About 1 in 3 people have a neuroma, which is a condition that can cause pain in the ball of the foot. If you’re among them, you may wonder if you can keep up an active lifestyle.
Fortunately, you can work out even if you have a neuroma. Eric Harmelin, DPM, and Rikhil Patel, DPM, of Annapolis Foot & Ankle Center are experts in foot conditions, and they have helped many people deal with this condition.
In this blog, they explain what this condition involves, how you can exercise with it, and what your treatment options are.
A neuroma is a condition in which a nerve at the base of two toes begins to thicken. Because of this thickening, extra pressure is placed on the nerve, which can manifest as pain, tingling, numbness, stinging, or burning in the ball of the foot. You might also feel like you have a pebble or folded-up sock in your shoe.
This condition often occurs between the third and fourth toes, which are the two toes closest to your pinky toe. However, it can occur between the second and third toes as well. Unfortunately, the discomfort of a neuroma can disturb your natural gait and make walking and some types of exercise uncomfortable.
A neuroma can be caused by a number of factors. For example, a neuroma may develop due to prolonged periods of pressure, such as from shoes that are too tight or shoes that have high heels.
Furthermore, repetitive activities that put pressure on your toes, such as running, can lead to a neuroma. You also have a higher risk of developing a neuroma if you have a foot condition, such as hammertoe, high arches, bunions, or flat feet.
Before explaining what you can do despite having a neuroma, let us first say what you shouldn't do. If you’re involved in an activity and you start feeling pain from a neuroma, stop and rest. You should never push through the pain. If you feel pain, you may benefit from icing the area for 10-15 minutes every hour.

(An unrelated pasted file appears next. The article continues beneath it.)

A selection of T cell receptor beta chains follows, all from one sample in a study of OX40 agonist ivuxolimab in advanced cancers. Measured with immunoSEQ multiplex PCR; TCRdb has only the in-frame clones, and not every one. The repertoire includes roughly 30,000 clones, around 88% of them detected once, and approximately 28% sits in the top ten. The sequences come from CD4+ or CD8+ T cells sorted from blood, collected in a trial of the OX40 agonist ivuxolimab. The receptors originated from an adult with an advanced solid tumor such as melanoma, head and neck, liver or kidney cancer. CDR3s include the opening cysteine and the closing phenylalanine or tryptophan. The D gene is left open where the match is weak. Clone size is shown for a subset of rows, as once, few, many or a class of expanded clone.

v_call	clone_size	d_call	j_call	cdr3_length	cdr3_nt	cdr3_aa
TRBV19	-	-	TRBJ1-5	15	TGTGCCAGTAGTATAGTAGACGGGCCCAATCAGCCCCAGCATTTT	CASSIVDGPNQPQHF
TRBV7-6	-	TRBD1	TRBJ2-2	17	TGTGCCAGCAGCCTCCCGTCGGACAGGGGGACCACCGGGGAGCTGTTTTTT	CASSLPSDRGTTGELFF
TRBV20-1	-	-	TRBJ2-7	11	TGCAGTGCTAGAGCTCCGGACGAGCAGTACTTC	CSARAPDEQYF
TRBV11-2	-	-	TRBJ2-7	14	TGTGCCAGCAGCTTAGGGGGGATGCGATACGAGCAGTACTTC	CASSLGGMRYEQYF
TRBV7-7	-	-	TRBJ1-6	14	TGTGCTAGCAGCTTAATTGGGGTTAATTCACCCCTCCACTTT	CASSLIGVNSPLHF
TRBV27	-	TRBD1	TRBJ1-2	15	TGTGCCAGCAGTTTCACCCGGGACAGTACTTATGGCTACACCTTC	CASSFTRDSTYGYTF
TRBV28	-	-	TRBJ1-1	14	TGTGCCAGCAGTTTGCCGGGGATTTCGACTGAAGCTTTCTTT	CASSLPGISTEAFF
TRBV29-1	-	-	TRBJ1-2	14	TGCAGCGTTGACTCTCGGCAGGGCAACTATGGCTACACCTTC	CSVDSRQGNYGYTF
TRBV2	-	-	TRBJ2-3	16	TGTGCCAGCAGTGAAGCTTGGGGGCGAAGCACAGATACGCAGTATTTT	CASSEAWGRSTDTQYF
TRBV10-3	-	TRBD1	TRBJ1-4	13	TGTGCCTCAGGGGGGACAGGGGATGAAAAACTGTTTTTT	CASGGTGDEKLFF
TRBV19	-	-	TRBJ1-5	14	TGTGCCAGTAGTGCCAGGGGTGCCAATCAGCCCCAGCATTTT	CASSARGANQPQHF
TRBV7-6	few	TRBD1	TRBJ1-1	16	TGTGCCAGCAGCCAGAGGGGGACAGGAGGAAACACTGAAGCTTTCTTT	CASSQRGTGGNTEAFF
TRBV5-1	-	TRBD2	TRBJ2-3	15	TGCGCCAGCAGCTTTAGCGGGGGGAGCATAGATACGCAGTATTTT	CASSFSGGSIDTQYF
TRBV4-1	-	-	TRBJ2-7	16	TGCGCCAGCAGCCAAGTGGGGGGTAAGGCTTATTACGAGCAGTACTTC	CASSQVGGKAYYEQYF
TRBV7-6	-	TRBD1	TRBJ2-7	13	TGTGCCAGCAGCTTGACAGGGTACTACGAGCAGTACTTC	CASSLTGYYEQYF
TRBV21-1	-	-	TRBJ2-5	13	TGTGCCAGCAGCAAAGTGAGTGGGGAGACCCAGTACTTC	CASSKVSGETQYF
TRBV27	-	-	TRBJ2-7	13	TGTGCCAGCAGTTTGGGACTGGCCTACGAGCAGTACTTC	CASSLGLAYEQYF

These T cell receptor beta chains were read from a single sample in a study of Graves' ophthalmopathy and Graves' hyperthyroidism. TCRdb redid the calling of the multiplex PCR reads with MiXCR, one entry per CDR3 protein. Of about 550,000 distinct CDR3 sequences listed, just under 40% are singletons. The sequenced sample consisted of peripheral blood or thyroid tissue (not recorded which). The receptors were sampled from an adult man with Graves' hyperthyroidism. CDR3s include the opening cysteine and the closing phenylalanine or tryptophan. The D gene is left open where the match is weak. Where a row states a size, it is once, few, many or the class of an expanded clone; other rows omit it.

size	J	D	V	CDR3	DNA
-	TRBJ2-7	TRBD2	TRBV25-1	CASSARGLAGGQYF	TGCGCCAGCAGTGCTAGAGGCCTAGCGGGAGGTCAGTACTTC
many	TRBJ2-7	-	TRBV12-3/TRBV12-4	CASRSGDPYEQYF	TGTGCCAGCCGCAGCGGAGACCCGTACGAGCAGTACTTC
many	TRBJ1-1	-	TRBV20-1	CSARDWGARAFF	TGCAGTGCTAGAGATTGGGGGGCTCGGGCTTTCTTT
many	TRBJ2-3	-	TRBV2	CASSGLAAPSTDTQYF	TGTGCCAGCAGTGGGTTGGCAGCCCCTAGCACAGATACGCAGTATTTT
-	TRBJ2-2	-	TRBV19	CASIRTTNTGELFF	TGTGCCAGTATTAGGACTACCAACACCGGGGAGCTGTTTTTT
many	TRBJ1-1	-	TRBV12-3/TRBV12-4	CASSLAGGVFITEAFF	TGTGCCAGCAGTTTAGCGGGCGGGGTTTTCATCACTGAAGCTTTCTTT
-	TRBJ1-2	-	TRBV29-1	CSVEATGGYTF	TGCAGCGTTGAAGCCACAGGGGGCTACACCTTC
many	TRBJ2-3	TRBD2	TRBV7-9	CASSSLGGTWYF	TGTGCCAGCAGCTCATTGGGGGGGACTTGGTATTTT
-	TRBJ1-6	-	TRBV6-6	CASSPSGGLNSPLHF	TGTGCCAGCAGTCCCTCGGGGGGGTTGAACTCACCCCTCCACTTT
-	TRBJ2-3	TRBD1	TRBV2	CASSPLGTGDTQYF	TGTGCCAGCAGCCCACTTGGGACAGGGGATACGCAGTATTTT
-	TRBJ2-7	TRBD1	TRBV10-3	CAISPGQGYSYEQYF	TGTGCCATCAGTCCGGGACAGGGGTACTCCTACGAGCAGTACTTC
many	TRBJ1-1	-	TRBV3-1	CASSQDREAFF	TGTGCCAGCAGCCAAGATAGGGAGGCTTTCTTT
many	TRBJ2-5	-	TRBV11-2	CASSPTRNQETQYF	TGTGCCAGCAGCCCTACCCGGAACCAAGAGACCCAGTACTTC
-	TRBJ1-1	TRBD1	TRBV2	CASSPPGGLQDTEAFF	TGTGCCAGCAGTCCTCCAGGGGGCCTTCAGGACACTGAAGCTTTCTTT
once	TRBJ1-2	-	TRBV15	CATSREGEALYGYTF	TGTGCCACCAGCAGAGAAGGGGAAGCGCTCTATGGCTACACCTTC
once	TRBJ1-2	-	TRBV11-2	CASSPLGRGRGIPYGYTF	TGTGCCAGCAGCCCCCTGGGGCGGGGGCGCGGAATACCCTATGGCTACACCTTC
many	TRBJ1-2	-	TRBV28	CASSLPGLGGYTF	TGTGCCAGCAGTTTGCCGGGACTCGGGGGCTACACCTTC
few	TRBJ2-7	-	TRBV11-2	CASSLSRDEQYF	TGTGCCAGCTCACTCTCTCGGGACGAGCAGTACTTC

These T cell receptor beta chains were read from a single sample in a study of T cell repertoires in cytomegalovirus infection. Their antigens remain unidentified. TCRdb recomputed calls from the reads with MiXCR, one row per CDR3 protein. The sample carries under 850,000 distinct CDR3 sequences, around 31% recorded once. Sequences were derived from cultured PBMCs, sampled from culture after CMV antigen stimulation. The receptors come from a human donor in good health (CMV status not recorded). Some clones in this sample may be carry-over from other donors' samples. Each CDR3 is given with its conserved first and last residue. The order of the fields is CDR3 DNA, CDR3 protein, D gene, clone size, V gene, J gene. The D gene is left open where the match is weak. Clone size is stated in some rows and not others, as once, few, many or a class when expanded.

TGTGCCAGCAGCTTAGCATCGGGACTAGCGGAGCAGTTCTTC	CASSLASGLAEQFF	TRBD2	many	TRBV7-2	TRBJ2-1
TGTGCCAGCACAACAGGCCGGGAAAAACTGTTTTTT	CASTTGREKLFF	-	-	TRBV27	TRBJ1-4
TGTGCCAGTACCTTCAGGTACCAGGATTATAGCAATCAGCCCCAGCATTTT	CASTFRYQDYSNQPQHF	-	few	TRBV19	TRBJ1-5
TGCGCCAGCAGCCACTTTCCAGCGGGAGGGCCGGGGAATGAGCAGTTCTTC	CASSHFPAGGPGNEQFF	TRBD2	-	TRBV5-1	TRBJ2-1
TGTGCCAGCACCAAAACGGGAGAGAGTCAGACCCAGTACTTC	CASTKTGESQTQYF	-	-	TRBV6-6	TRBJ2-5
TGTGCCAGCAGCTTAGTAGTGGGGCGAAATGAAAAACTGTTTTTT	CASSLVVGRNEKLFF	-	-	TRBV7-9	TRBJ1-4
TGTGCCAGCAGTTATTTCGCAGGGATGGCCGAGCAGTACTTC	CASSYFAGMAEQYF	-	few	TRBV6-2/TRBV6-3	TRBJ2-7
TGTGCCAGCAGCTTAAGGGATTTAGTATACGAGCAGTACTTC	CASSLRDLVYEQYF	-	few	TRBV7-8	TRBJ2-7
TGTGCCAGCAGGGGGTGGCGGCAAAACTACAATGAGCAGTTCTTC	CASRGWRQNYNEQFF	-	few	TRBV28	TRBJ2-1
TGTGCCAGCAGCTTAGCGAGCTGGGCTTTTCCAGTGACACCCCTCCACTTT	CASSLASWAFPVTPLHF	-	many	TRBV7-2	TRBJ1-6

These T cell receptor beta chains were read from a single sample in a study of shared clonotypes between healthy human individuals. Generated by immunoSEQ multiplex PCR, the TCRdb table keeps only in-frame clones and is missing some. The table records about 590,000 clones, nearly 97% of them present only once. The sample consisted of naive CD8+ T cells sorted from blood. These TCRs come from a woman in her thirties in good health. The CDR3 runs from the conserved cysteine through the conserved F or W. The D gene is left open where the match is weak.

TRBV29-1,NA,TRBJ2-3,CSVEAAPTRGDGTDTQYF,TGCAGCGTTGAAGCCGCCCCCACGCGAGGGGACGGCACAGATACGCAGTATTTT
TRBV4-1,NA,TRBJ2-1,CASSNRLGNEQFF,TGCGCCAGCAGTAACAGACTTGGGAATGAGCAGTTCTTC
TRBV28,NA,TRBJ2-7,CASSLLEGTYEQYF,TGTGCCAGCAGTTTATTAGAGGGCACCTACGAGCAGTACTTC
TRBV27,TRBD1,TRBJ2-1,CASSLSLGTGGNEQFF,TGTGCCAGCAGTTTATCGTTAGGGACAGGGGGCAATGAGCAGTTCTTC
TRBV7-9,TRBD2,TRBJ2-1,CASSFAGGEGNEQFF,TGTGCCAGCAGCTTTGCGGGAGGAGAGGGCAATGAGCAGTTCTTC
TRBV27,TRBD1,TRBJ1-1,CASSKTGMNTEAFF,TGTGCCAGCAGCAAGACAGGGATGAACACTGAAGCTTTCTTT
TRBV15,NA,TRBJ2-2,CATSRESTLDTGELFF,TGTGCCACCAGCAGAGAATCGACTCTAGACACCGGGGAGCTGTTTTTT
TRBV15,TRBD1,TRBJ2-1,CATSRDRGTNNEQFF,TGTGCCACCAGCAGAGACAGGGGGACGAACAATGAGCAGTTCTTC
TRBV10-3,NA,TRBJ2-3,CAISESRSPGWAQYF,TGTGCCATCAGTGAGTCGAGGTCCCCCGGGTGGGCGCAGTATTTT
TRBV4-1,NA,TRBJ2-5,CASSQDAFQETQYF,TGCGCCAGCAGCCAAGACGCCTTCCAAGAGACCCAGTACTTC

So, while activities that put repetitive stress on your feet, such as running, may be off-limits, there are still plenty of activities you may be able to get involved in. Here are some activities that can help you work out and give your feet a break at the same time:
Furthermore, if you want specific guidance on activities that could work for you, the providers at Annapolis Foot & Ankle Center can go over your individual situation and design an activity plan.
If you have a neuroma, the providers at Annapolis Foot & Ankle Center will usually recommend rest, over-the-counter medications, and icing as the first line of treatment. If these therapies don’t provide relief, they may recommend corticosteroid injections to reduce inflammation.
They may also provide a metatarsal pad, which increases the space between your toes to relieve pressure on the affected nerve. They may also assess your gait, and if they notice that your feet roll inward too much — which is called overpronation — they may recommend custom orthotics to put your feet in better alignment.
If you still don’t get relief, they may recommend surgically removing the irritated nerve.
If you have a neuroma, you don’t have to suffer with it. The providers at Annapolis Foot & Ankle Center can give you a thorough evaluation and discuss your next steps. To learn more, book an appointment online or over the phone today.